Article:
But how do you get started? In the case of Amber Venz (#venzedits), who spoke to CNN for a December 12 report, by the time she was in high school, she was designing and selling jewelry. And by the time she was 23, Venz was running a website that showcased her work as a personal shopper

 “I posted three times a day, and it was like trend stories and sale alerts,” Venz told the network news outlet.

Within a few months, the site was generating so much buzz around her hometown of Dallas that The Dallas Morning News ran a full-page story about her site. “It said ‘Meet the Blogger… She is now doing all these services online for free.’ My blog actually became quite famous,” she says.

But the “for free” part irked her. According to the CNN rags-to-riches tale, Baxter Box (who was her boyfriend at the time and is now her husband) got her thinking about how she could make money from the “free” fashion and style tips she was offering on her site. That’s when they came up with RewardStyle, an invitation-only platform that allows fashion and lifestyle bloggers and influencers to make money from the content they post.

Created in 2010, the company website says, “RewardStyle influencers have exclusive access to an innovative ecosystem of monetization tools, a global network of 4,500+ retail partners, and tailored growth services-all designed to power the monetization of your content.”

Today, the website has formed a global community of more than 250 team members, 30,000 top-tier influencers, and 1 million brand partners across more than 100 countries.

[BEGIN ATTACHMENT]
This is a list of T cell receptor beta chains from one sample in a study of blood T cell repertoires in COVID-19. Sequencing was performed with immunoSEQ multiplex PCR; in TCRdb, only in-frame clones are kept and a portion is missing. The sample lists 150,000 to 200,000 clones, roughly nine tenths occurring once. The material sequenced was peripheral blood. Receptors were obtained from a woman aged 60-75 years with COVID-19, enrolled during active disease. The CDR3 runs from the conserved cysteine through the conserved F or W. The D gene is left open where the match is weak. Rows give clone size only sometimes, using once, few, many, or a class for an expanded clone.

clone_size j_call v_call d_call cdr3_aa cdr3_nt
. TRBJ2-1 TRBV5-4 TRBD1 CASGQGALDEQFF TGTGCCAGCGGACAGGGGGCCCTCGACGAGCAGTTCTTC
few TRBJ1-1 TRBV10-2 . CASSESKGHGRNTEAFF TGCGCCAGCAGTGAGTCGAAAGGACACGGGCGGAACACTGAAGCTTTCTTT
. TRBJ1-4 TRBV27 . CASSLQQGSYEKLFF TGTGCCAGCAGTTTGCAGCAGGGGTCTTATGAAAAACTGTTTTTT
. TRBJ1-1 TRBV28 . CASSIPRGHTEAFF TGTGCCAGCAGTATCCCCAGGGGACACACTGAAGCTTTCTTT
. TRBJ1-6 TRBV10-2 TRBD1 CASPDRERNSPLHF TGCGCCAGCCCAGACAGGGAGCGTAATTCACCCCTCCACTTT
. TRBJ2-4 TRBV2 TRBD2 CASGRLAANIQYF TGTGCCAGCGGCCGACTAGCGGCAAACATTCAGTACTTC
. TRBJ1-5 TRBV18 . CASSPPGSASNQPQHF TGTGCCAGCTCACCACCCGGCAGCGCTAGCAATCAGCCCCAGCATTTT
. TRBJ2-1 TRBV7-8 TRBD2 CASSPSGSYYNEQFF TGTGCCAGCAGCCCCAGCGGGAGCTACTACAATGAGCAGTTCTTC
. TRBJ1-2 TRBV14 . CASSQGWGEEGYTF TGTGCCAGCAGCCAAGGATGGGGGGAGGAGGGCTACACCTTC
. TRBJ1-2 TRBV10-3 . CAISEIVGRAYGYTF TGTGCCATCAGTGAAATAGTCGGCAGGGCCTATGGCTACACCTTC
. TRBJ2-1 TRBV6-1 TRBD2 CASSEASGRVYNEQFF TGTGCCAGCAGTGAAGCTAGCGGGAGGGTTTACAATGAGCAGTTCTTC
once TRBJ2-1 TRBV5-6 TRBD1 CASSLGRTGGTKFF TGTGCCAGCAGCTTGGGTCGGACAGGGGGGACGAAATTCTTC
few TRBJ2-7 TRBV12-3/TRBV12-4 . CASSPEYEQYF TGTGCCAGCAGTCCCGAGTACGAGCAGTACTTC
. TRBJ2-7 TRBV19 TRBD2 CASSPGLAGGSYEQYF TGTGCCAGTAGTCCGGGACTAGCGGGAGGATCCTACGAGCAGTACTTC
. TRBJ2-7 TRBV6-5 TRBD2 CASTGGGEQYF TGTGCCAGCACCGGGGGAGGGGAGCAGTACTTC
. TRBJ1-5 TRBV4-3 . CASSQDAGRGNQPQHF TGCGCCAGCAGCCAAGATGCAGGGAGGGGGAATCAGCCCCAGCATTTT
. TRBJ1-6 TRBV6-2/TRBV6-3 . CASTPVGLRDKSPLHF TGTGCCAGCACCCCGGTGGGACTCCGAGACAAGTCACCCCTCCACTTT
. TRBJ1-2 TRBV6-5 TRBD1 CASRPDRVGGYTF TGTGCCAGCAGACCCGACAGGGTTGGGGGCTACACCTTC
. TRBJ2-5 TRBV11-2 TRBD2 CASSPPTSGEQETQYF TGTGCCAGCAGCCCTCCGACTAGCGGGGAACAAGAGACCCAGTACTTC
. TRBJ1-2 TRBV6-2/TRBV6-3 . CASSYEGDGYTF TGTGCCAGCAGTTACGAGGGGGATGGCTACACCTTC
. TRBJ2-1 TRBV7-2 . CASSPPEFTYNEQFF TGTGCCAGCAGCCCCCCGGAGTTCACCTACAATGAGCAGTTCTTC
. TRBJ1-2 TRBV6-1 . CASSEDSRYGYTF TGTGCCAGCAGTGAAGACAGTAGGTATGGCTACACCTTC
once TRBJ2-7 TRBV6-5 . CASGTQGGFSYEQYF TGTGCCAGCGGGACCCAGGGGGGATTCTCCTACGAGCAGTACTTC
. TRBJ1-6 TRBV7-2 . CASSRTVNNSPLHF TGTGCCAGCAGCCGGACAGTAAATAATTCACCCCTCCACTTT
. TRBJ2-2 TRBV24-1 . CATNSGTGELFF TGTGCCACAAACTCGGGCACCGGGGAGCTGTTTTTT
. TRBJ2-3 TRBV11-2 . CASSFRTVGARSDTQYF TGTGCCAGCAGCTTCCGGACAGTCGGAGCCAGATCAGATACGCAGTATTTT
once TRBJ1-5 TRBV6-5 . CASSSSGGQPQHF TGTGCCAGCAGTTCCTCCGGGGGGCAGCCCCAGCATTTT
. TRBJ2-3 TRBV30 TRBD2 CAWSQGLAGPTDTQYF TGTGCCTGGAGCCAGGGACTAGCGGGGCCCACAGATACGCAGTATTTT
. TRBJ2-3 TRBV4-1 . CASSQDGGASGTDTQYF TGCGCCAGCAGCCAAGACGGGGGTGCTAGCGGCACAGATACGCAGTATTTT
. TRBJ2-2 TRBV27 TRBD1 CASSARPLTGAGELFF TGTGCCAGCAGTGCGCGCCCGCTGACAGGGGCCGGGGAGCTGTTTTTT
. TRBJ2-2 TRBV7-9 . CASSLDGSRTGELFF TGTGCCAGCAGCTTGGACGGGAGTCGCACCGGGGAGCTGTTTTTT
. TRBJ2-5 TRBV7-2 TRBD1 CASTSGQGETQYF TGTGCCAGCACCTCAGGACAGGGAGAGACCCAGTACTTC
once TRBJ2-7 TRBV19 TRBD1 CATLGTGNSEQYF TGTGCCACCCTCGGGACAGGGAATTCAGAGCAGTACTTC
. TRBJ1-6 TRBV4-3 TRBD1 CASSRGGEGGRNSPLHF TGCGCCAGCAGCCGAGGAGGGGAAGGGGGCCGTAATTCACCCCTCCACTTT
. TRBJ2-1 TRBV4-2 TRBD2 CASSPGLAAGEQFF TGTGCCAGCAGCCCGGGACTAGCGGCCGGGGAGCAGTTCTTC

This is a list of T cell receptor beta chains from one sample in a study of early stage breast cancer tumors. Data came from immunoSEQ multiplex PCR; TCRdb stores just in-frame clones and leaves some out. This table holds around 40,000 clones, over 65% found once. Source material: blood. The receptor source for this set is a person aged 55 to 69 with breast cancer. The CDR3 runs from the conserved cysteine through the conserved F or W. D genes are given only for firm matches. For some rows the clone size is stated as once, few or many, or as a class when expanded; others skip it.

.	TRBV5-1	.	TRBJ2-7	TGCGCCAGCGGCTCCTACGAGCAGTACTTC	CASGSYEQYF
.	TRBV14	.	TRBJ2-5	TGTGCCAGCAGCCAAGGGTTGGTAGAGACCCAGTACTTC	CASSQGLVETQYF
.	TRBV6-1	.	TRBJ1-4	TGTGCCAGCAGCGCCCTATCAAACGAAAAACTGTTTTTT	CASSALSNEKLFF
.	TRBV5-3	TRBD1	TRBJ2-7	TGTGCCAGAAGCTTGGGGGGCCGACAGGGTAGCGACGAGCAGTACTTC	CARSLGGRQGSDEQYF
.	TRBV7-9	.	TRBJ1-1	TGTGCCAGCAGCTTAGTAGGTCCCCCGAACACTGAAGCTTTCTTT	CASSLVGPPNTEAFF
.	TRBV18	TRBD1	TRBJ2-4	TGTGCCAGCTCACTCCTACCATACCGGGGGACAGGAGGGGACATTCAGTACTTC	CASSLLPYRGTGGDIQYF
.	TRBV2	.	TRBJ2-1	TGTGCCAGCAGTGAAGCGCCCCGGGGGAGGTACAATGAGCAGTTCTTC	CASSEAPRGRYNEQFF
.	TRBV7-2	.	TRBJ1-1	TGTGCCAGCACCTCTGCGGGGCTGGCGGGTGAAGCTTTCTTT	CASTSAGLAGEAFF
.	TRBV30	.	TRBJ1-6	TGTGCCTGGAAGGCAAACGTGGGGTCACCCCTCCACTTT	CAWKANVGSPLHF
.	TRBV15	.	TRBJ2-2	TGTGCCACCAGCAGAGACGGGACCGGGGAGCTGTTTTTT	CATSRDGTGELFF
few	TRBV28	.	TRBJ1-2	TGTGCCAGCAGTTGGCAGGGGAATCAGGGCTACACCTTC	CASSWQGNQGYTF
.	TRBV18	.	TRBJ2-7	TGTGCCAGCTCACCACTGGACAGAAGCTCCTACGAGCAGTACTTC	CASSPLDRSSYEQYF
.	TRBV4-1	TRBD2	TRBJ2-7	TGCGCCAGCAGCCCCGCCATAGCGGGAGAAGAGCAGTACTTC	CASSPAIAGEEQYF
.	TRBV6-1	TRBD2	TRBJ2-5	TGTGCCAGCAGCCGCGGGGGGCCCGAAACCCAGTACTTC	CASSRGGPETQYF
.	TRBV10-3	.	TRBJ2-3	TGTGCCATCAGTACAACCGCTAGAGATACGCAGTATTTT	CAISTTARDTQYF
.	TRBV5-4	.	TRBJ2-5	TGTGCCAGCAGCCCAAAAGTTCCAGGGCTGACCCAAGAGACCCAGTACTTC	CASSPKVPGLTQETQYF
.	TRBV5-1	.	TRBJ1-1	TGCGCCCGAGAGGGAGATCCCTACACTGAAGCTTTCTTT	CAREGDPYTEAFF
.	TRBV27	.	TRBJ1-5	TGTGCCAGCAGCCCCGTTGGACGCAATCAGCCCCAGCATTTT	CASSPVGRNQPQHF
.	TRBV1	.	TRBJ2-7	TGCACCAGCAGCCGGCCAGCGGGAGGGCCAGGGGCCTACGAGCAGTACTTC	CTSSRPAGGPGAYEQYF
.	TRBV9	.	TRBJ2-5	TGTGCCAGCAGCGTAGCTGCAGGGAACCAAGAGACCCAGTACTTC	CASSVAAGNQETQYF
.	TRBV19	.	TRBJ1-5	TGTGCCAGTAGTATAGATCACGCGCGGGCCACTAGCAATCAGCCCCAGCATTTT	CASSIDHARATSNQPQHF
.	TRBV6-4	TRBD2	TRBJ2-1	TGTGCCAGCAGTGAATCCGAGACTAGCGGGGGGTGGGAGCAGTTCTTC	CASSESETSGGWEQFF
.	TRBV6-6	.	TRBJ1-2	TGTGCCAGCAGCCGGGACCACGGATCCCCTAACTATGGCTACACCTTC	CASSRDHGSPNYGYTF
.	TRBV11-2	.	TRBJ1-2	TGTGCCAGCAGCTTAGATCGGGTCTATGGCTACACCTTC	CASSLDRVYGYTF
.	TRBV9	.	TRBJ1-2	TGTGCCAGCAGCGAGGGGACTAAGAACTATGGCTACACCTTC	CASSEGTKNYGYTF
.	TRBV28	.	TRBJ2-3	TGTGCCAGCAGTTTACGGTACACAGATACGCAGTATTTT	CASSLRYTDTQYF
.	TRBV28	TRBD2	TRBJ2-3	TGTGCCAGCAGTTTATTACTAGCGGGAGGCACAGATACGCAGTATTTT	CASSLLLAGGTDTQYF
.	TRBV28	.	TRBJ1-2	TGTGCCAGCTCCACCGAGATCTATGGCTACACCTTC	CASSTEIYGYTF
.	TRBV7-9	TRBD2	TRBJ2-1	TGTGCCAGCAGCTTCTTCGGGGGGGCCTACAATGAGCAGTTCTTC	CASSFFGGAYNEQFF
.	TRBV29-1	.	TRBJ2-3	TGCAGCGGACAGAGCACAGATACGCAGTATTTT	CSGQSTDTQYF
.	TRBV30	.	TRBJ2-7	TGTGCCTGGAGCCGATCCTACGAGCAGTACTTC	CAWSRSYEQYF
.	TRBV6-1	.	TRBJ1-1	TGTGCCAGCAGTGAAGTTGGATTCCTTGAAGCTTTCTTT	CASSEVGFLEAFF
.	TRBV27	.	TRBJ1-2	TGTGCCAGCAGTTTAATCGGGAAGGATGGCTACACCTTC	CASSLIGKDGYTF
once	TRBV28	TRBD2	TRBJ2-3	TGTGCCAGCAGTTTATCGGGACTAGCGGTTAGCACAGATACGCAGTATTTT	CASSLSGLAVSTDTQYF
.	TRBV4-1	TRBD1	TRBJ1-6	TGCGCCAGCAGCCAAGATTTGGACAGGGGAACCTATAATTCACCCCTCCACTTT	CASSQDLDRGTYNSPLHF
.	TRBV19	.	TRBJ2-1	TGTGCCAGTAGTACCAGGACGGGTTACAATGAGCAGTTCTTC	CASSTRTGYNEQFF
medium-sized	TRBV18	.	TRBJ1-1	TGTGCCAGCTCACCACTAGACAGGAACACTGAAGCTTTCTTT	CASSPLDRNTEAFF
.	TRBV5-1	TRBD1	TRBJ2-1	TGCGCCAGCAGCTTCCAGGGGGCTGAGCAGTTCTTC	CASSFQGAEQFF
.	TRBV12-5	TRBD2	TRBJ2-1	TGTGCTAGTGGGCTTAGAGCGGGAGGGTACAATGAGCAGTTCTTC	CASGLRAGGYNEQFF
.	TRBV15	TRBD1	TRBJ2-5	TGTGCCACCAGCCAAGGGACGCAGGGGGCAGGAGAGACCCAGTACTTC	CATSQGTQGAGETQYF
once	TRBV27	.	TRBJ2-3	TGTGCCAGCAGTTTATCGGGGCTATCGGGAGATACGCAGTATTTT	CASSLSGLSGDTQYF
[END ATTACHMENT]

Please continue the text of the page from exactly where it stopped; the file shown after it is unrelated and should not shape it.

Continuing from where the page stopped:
“With a proprietary ecosystem of innovative technology, strategic growth consulting, global brand partnerships, and expansive consumer distribution, we’re doing more than just monetizing the industry—we’re defining it,” Venez claims.

Here’s how it works, CNN reports: Bloggers write a post or post a photo on social media and hyperlink to a particular brand or retailer’s web site. If a person clicks on the link and purchases the featured product, then the blogger gets a commission. Venz says the commissions vary depending on the brand, but are typically between 10% and 20%.

RewardStyle gets a cut as well, but Venz wouldn’t disclose how much the company makes each time an influencer helps make a sale. “Everyone only gets paid when a consumer actually makes a purchase and the retailer is paid. It is all commission-based,” she said.

“These are primarily women who love fashion or interiors or talking about their family or their fitness routines and they have attracted an audience that loves their point of view and comes to their content on a daily basis,” says Venz. “We’ve given them a way to monetize that.”

And 4,500 brands, including Walmart, CVS, Amazon and Gucci, also use the platform, which has racked up $3.8 billion in total sales since it was founded.

Despite the company’s success, Venz told the news outlet that wants to keep innovating. “We are not low on ideas. So the thinking that we’ve peaked early is honestly not something that’s crossed my mind,” she says.

In 2017, for example, the business introduced a consumer shopping app called LIKEtoKNOW.it. The app lets users take a screenshot of content anywhere on the internet created by an influencer. RewardStyle will then send them links to buy the products that appear in the screenshot. The app has 2 million users and has generated $210 million in sales for its retail partners so far.

“One of the things I love about RewardStyle is that it is empowering thousands of women to do the thing I always wanted to do, which was work in the fashion and media industry,” says Venz.

Research contact: @rewardStyle